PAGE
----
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RWD 4-DoorPremium Unleaded V-6, 3.7 L
Rear Wheel Drive
|$ 42,641||$ 45,850|
AWD 4-DoorPremium Unleaded V-6, 3.7 L
All Wheel Drive
|$ 43,989||$ 47,300|
You might know this car by another name. Up until last year–when it became the QX70–it was called the FX37, or just plain FX, and one of the most driver-focused crossovers on the market today.
It's not a trail-ready or rugged crossover by any stretch of the imagination, instead focusing on excellent driving dynamics, handsome looks and its legitimately luxurious interior appointments. At first glance, it's one of the best-executed marriages of sleek lines, wagon practicality, and fast underpinnings we've seen. Where the BMW X6 failed in that mission, the QX70 excels from a design standpoint. Sure, there are a few too many details that might clutter the look from some angles, but it's otherwise excellent–from it's racy roofline to its beautiful sheetmetal. Inside, it's inviting and warm, with rich appointments like quilted leather and subdued wood trim–though there may be a few too many buttons for some shoppers.This is one of the few crossovers that feels at home on a curvy mountain road; with underpinnings derived from Infiniti's sport sedan, it drives with a poise that's almost foreign to this kind of vehicle. You don't need the V-8 if you want a vehicle with a lot of get-up-and-go. In '3.7' models, the 3.7-liter, 328-hp V-6 is shared with other Infinitis; and while it's not quite as smooth as the V-6 engines found in some other crossovers, it allows acceleration to 60 mph in the low 7.0-second range. So-called 5.0 models and their V-8 are cut from the lineup this year. One sore point throughout the QX70 lineup remains its thirst for premium fuel. EPA ratings are only acceptable, at up to 17/24 mpg.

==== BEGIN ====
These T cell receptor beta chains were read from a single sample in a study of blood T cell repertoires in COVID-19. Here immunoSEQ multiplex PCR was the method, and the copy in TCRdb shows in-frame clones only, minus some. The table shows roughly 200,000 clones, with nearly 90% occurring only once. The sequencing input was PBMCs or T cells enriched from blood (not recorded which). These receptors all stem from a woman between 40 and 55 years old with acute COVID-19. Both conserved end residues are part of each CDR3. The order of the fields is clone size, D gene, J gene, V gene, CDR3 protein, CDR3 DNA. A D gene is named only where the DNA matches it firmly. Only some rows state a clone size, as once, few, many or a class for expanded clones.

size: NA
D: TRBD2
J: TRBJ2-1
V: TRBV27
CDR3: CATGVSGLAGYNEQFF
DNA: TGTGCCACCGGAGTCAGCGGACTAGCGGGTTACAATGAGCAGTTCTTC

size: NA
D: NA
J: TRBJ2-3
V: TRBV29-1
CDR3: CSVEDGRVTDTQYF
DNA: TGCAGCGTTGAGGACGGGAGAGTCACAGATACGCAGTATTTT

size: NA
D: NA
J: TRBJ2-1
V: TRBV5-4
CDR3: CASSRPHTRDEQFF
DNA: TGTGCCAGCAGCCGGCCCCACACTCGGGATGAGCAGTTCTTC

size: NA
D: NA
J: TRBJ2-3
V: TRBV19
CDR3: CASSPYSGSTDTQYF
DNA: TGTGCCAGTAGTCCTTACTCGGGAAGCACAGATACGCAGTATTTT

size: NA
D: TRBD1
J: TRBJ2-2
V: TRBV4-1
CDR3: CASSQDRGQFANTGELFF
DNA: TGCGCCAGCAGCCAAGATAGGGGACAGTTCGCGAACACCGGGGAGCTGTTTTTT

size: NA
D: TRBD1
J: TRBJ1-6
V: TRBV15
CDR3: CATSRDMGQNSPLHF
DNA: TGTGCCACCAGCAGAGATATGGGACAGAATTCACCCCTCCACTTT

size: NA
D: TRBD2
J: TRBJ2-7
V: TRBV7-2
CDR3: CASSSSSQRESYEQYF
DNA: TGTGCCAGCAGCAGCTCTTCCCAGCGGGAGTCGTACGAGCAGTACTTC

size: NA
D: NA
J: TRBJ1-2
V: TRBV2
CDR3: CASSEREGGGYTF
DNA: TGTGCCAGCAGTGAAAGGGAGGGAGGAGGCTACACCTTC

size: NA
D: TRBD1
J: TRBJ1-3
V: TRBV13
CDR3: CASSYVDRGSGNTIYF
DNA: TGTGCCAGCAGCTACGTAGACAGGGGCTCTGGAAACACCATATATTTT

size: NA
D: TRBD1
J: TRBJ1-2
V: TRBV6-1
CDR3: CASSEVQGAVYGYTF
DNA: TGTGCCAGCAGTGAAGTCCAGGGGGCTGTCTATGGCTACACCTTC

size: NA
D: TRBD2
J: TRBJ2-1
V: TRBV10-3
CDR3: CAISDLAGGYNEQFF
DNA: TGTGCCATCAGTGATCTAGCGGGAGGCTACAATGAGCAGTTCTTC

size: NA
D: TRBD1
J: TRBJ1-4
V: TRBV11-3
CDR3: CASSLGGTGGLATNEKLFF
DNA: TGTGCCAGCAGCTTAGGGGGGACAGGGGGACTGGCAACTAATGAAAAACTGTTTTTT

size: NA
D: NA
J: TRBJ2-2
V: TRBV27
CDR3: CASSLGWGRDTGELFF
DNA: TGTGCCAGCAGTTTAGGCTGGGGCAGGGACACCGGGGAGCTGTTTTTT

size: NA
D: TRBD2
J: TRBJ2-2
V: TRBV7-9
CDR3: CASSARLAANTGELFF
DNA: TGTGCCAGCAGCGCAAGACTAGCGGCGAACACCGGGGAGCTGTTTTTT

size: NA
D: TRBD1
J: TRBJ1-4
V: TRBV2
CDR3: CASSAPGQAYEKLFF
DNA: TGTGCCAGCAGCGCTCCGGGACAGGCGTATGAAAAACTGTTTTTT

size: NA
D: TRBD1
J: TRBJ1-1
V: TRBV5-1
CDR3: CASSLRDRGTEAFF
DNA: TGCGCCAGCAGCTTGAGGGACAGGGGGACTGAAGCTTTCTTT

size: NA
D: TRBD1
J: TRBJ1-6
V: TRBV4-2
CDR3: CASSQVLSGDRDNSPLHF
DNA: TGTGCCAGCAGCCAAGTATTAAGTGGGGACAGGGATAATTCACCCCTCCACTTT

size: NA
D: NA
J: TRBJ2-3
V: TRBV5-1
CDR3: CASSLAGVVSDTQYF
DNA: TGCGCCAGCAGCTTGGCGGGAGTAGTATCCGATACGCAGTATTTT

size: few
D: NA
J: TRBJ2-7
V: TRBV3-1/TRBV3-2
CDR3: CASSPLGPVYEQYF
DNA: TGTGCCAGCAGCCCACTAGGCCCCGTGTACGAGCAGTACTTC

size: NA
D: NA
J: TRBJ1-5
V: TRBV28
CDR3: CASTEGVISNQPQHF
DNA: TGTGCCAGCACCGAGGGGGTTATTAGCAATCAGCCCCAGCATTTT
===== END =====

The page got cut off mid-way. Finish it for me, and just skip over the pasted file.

Despite the chunky curb weight (4,200 pounds minimum), the QX70 handles as if it's considerably lighter, and they have a sense of poise and balance on a curvy road that's better than most other SUVs and crossovers.
Inside, the QX70 is delightful—provided you're in the front seats. Like many sports cars and sport sedans, the FX seems to give those in front good comfort and enveloping support while neglecting backseat passengers. It's surprisingly cramped back there. Cargo space also suffers because of the curvy design and high cargo floor. You do get a little too much noise in the cabin from V-8 models, as well as some road noise; and QX70 can get very choppy on urban interstates.
Prices have risen very modestly going from the Infiniti FX to the 2015 Infiniti QX70. The QX70 comes in three different models—QX70 3.7 and QX70 3.7 AWD. QX70 models top $60,000, but they include the contents of the Premium, Deluxe Touring, and Technology packages. Big-ticket tech options include a lane-departure warning system, an adaptive suspension, adaptive bi-xenon headlamps, and a navigation system with an especially good display and interface. New for this year is a sports package that comes with special wheels, adaptive lighting, and heated/ventilated sports seats.
- Frisky powertrains
- Technology in full force
- Good navigation interface
- Saucy silhouette
- Great handling
Next: Interior / Exterior »
- Back seat slights head, leg room
- Too many buttons for some
- Poor gas mileage
- Shallow on cargo space